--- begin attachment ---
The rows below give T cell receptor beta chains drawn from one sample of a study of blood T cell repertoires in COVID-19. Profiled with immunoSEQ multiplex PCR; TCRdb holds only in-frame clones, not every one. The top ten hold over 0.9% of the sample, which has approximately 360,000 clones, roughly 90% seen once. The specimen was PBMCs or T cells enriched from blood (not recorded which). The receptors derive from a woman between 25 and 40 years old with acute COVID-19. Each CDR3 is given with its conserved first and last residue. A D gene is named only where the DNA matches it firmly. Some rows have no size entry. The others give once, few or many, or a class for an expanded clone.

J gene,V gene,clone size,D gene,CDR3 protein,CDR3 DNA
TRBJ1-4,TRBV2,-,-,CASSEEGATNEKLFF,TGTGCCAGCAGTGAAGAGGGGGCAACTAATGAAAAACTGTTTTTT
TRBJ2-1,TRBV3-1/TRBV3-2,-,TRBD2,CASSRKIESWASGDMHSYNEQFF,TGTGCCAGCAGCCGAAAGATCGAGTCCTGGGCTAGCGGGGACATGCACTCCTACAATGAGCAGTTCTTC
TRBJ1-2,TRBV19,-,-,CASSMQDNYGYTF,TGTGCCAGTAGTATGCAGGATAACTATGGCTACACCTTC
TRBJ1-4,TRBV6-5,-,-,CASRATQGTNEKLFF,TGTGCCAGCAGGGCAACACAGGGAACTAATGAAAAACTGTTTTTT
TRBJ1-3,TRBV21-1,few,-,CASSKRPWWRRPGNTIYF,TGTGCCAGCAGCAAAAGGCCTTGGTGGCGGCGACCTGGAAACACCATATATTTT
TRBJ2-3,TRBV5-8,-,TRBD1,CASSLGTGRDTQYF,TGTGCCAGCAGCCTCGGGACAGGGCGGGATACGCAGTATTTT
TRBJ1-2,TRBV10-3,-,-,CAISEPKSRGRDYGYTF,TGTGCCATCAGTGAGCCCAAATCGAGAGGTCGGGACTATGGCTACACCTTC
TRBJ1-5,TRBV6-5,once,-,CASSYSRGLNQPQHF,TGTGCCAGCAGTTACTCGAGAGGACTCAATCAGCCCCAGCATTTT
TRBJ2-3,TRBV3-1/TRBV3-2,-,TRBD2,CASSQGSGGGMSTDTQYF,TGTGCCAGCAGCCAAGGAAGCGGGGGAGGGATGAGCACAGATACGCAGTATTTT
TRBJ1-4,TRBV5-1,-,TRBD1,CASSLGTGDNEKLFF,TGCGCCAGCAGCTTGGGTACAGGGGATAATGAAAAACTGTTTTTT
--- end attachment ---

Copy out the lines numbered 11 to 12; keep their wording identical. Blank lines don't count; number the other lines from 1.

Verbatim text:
TRBJ2-3,TRBV3-1/TRBV3-2,-,TRBD2,CASSQGSGGGMSTDTQYF,TGTGCCAGCAGCCAAGGAAGCGGGGGAGGGATGAGCACAGATACGCAGTATTTT
TRBJ1-4,TRBV5-1,-,TRBD1,CASSLGTGDNEKLFF,TGCGCCAGCAGCTTGGGTACAGGGGATAATGAAAAACTGTTTTTT